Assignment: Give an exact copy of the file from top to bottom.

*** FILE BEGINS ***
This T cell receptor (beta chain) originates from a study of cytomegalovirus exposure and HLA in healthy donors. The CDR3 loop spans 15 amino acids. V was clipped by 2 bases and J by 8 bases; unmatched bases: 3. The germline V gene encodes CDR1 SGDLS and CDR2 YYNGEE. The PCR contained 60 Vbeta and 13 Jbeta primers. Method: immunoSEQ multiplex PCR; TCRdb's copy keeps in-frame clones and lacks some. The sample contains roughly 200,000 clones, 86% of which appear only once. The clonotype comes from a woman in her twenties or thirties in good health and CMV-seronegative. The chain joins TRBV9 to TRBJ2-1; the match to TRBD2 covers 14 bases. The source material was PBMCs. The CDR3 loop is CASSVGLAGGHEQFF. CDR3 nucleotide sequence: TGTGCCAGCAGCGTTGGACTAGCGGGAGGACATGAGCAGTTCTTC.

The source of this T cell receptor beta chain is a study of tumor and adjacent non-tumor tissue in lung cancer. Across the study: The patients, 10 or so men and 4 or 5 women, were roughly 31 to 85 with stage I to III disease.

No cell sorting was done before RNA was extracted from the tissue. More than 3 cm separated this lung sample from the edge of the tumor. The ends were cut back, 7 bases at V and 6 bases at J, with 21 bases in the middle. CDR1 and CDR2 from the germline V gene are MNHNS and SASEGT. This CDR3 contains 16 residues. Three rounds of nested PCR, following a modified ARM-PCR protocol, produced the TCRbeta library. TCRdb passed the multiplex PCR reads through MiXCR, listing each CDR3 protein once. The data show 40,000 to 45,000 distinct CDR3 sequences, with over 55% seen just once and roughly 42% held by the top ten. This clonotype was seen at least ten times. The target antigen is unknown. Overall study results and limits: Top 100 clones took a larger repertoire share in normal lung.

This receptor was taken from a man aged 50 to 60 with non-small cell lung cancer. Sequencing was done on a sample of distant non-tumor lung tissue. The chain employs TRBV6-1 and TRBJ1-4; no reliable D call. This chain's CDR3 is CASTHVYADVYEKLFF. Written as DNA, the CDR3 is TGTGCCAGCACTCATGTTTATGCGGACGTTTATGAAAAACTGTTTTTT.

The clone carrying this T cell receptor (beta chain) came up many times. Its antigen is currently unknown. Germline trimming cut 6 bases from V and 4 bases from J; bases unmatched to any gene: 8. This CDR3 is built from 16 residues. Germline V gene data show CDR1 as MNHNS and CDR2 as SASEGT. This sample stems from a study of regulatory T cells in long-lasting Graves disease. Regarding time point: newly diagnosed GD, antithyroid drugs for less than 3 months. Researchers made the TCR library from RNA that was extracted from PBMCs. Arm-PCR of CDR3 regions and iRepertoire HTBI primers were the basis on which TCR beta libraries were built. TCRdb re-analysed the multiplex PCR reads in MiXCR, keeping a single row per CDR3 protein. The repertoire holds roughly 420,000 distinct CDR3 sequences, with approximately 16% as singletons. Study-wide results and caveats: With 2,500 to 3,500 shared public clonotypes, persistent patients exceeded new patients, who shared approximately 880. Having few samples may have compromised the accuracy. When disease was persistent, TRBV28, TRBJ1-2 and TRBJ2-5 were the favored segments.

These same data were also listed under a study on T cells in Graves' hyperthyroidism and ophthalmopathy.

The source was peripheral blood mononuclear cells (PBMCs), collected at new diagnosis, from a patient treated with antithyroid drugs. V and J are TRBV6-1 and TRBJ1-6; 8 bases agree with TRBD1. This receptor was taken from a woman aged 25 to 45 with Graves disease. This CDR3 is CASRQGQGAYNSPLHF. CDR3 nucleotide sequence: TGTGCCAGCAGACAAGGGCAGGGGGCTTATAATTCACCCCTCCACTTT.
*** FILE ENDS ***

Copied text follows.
This T cell receptor (beta chain) originates from a study of cytomegalovirus exposure and HLA in healthy donors. The CDR3 loop spans 15 amino acids. V was clipped by 2 bases and J by 8 bases; unmatched bases: 3. The germline V gene encodes CDR1 SGDLS and CDR2 YYNGEE. The PCR contained 60 Vbeta and 13 Jbeta primers. Method: immunoSEQ multiplex PCR; TCRdb's copy keeps in-frame clones and lacks some. The sample contains roughly 200,000 clones, 86% of which appear only once. The clonotype comes from a woman in her twenties or thirties in good health and CMV-seronegative. The chain joins TRBV9 to TRBJ2-1; the match to TRBD2 covers 14 bases. The source material was PBMCs. The CDR3 loop is CASSVGLAGGHEQFF. CDR3 nucleotide sequence: TGTGCCAGCAGCGTTGGACTAGCGGGAGGACATGAGCAGTTCTTC.

The source of this T cell receptor beta chain is a study of tumor and adjacent non-tumor tissue in lung cancer. Across the study: The patients, 10 or so men and 4 or 5 women, were roughly 31 to 85 with stage I to III disease.

No cell sorting was done before RNA was extracted from the tissue. More than 3 cm separated this lung sample from the edge of the tumor. The ends were cut back, 7 bases at V and 6 bases at J, with 21 bases in the middle. CDR1 and CDR2 from the germline V gene are MNHNS and SASEGT. This CDR3 contains 16 residues. Three rounds of nested PCR, following a modified ARM-PCR protocol, produced the TCRbeta library. TCRdb passed the multiplex PCR reads through MiXCR, listing each CDR3 protein once. The data show 40,000 to 45,000 distinct CDR3 sequences, with over 55% seen just once and roughly 42% held by the top ten. This clonotype was seen at least ten times. The target antigen is unknown. Overall study results and limits: Top 100 clones took a larger repertoire share in normal lung.

This receptor was taken from a man aged 50 to 60 with non-small cell lung cancer. Sequencing was done on a sample of distant non-tumor lung tissue. The chain employs TRBV6-1 and TRBJ1-4; no reliable D call. This chain's CDR3 is CASTHVYADVYEKLFF. Written as DNA, the CDR3 is TGTGCCAGCACTCATGTTTATGCGGACGTTTATGAAAAACTGTTTTTT.

The clone carrying this T cell receptor (beta chain) came up many times. Its antigen is currently unknown. Germline trimming cut 6 bases from V and 4 bases from J; bases unmatched to any gene: 8. This CDR3 is built from 16 residues. Germline V gene data show CDR1 as MNHNS and CDR2 as SASEGT. This sample stems from a study of regulatory T cells in long-lasting Graves disease. Regarding time point: newly diagnosed GD, antithyroid drugs for less than 3 months. Researchers made the TCR library from RNA that was extracted from PBMCs. Arm-PCR of CDR3 regions and iRepertoire HTBI primers were the basis on which TCR beta libraries were built. TCRdb re-analysed the multiplex PCR reads in MiXCR, keeping a single row per CDR3 protein. The repertoire holds roughly 420,000 distinct CDR3 sequences, with approximately 16% as singletons. Study-wide results and caveats: With 2,500 to 3,500 shared public clonotypes, persistent patients exceeded new patients, who shared approximately 880. Having few samples may have compromised the accuracy. When disease was persistent, TRBV28, TRBJ1-2 and TRBJ2-5 were the favored segments.

These same data were also listed under a study on T cells in Graves' hyperthyroidism and ophthalmopathy.

The source was peripheral blood mononuclear cells (PBMCs), collected at new diagnosis, from a patient treated with antithyroid drugs. V and J are TRBV6-1 and TRBJ1-6; 8 bases agree with TRBD1. This receptor was taken from a woman aged 25 to 45 with Graves disease. This CDR3 is CASRQGQGAYNSPLHF. CDR3 nucleotide sequence: TGTGCCAGCAGACAAGGGCAGGGGGCTTATAATTCACCCCTCCACTTT.